You are mistaken about autism; my grandson has it. He has no problem with memory at all; in fact one aspect of his autism is difficulty in learning language (he did not start speaking until about 4 1/2); in essence the "natural" part of language development is missing in many autistic children, and they have to learn language as you and I might have to learn a second language in adulthood; but without any tutors and a restricted form of rationality.
As a result, even at 11, my grandson continues to use "scripting" as his primary communications method: He watches children's shows on TV (meant for children half his age), apparently remembers hundreds of hours of it, and when he wants to say something he repeats verbatim and in the same tone and volume what one of the characters has said. This is usually appropriate usage: One example; in a children's show one character accidentally drops something and says, "Oops, that wasn't supposed to happen!". My grandson, trying to pour himself a glass of milk from a full gallon, spills a lot on the counter and floor. He goes to his mother and says "Oops, that wasn't supposed to happen!", which has become his script for most minor accidents. She knows this and asks him, "What wasn't supposed to happen?", and he takes her hand and brings her to the spilt milk. He uses another script, another character on the same show: "We have to clean up this mess!", and his mother says, "Right. I'll get the paper towels." (she does not stay on script, but he talks almost entirely in them). Because he mimics his TV characters, his speech is clear; he doesn't slur or make errors.
Despite this apparent inability to form his own sentences, on paper he understands grammar, and he clearly understands spoken commands. He laughs when appropriate if his mother is playing with him and says something funny. He is sad when scolded or told he cannot do something or go somewhere.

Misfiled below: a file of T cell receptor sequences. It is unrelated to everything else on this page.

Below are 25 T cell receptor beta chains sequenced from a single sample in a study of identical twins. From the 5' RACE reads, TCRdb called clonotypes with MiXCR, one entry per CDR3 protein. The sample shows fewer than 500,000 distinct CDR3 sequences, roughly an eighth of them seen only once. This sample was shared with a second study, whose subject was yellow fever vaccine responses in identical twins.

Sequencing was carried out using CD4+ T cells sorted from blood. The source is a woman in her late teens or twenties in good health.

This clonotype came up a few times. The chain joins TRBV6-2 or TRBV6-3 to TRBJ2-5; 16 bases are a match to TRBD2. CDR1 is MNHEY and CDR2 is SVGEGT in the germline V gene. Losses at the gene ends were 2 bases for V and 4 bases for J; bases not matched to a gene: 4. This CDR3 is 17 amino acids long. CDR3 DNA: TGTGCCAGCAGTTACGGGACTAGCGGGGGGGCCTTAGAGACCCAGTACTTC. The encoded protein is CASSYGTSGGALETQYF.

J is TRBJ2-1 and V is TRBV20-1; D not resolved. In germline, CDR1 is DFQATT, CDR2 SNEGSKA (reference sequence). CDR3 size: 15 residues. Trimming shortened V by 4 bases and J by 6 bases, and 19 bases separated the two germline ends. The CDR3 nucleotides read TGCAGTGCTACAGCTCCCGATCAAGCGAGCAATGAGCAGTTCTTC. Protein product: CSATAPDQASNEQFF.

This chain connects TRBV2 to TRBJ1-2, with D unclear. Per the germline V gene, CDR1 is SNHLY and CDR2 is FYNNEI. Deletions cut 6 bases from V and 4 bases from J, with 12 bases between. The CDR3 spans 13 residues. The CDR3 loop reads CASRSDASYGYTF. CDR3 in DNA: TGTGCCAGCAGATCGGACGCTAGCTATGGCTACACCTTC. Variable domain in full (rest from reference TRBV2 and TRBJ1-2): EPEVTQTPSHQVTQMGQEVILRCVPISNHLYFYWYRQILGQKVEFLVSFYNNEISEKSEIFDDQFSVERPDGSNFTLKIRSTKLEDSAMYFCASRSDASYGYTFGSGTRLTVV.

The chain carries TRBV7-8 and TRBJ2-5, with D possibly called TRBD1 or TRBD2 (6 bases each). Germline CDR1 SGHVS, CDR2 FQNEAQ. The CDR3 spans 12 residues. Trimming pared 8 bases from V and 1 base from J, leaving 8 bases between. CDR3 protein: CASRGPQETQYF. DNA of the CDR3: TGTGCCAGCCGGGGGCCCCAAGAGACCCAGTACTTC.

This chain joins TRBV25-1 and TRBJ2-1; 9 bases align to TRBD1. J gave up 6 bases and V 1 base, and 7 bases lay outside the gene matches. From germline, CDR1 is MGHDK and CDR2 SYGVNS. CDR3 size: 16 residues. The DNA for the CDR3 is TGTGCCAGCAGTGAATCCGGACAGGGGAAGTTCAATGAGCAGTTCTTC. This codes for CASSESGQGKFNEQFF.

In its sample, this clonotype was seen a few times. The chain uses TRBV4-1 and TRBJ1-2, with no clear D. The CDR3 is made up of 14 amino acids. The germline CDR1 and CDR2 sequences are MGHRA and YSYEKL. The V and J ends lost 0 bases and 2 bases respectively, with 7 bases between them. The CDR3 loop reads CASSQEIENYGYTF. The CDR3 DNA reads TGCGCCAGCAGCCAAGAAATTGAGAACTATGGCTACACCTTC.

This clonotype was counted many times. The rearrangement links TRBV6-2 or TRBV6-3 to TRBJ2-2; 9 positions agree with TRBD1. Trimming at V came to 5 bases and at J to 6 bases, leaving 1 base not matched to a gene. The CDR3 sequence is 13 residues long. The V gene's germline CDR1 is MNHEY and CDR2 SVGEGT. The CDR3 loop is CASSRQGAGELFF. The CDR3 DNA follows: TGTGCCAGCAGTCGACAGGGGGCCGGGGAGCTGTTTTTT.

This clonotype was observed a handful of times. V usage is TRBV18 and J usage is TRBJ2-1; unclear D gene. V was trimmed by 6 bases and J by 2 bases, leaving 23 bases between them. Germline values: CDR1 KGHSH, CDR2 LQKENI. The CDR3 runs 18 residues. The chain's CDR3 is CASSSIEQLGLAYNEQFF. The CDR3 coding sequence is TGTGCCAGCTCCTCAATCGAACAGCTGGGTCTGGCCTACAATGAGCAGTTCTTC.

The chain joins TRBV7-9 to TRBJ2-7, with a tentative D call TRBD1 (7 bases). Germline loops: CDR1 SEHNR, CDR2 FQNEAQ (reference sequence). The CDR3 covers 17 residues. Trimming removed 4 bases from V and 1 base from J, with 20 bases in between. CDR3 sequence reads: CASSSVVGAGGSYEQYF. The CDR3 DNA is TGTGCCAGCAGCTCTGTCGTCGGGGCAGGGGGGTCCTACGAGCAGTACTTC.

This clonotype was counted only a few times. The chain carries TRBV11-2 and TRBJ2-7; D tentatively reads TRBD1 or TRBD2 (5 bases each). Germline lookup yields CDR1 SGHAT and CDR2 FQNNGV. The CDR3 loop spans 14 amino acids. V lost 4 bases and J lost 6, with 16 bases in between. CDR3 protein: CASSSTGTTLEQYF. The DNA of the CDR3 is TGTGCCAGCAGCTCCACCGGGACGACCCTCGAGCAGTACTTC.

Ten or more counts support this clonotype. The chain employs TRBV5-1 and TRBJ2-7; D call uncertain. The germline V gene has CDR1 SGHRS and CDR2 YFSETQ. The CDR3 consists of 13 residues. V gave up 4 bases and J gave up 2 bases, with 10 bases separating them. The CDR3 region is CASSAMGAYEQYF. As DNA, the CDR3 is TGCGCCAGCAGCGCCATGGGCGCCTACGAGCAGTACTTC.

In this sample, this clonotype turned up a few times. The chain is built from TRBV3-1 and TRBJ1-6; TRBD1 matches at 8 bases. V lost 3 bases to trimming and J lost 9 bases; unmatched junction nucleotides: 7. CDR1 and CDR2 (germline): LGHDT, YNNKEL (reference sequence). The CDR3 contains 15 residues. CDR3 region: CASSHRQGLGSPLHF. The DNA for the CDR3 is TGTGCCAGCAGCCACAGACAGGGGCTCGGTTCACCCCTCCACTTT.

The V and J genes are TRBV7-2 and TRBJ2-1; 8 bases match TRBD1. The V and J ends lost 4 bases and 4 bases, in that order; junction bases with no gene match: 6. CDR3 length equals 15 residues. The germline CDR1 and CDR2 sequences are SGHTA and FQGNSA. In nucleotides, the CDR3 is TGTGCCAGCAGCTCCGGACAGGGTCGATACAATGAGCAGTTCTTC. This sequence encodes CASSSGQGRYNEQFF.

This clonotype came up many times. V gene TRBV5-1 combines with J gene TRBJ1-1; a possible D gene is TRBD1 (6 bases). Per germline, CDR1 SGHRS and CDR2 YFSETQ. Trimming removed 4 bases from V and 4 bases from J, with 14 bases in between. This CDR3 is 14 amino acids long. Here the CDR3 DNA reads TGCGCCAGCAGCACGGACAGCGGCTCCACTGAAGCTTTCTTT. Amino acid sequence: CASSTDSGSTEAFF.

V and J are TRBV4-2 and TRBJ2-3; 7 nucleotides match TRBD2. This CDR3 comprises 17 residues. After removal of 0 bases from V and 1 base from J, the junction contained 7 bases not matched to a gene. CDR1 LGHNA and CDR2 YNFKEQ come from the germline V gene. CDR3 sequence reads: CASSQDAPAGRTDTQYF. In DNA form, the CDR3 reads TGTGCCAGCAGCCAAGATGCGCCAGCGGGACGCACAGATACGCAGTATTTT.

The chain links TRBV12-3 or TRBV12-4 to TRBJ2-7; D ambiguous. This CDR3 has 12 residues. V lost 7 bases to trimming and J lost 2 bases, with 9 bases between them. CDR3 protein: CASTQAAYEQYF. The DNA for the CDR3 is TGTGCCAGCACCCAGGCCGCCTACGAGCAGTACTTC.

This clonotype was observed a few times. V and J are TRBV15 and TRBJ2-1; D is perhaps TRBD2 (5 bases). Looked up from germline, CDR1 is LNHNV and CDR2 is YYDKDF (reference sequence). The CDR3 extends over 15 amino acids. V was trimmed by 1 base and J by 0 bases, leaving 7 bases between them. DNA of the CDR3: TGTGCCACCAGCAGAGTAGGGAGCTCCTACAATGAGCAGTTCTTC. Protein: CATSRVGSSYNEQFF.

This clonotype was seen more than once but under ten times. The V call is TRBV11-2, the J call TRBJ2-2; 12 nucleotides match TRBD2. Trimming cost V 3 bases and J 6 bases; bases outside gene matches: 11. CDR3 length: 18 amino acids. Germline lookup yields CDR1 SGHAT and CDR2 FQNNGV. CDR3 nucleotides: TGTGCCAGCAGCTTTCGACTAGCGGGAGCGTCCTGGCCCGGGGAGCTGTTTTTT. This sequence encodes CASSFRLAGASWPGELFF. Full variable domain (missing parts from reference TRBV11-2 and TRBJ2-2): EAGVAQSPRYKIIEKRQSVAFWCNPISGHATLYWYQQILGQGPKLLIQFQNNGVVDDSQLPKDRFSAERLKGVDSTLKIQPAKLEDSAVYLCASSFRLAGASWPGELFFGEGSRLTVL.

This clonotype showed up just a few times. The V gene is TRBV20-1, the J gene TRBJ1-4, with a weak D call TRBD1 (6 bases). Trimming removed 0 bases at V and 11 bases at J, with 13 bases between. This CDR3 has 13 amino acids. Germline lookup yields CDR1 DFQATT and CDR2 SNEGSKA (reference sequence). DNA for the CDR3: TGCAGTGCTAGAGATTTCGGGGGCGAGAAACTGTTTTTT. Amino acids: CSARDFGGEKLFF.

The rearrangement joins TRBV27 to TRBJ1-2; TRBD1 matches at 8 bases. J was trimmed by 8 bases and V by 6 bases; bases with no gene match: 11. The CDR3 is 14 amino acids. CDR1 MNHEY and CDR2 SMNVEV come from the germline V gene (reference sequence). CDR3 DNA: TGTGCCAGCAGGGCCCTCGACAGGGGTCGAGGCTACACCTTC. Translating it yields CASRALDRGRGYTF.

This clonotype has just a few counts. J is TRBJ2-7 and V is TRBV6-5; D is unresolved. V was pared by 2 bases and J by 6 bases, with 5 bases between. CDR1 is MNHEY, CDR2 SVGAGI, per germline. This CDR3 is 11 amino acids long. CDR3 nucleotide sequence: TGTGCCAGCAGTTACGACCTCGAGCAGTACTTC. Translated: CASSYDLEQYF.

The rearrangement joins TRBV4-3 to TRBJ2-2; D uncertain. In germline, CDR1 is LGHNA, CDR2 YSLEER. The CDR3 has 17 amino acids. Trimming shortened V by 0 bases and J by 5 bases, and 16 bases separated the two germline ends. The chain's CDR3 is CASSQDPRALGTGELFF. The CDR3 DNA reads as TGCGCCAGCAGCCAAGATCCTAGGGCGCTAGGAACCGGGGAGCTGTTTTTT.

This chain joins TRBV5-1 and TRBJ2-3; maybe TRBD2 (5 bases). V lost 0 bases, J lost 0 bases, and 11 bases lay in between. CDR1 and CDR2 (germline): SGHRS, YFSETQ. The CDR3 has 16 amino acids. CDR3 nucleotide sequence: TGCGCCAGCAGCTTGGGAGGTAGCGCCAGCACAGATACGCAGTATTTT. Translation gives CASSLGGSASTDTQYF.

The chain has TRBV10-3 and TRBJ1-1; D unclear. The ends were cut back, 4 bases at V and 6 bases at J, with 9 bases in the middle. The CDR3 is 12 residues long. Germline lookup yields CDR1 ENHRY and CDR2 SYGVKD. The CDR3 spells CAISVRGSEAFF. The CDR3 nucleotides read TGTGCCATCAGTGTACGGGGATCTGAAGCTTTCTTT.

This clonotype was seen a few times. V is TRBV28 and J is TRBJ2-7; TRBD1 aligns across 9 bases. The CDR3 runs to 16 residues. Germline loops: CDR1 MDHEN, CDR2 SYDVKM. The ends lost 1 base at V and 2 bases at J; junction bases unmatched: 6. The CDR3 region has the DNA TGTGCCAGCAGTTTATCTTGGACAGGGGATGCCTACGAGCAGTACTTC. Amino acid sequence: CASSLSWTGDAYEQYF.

My grandson has an awesome memory for people, places and things. He remembers their names and uses them (as single words). If you ask him what he wants at a restaurant; he will say "taco", "burger", even "enchilada". He just can't seem to string these together into a sentence; I suspect even his scripts are the equivalent, in his mind, are not ten words, but just one very long word: His word for "accident" is "Oops...that..wasn't..supposed..to..happen", longer than "Supercalifragilisticexpialidocious".
My grandson's primary difficulty isn't language; but imagination, and theory of mind. He does not understand motives. He doesn't think of new things. He is stuck on the children's shows because he cannot understand a plot, or that one character knows something and another doesn't. He does not understand implications of some event. He does not understand "money," if you hand him a \$100 bill he will just drop it on the floor. He doesn't get the multi-step process of getting money, holding it, then spending it on something. (His mother has tried: He loves smoothies, she has given him \$10 to give to the clerk at the counter. When she said, "Now you give her the money," he had a \$10 bill in his hand, but dropped it on the floor so he could go through the motions of handing the clerk money.)
Where would a person like this fit in?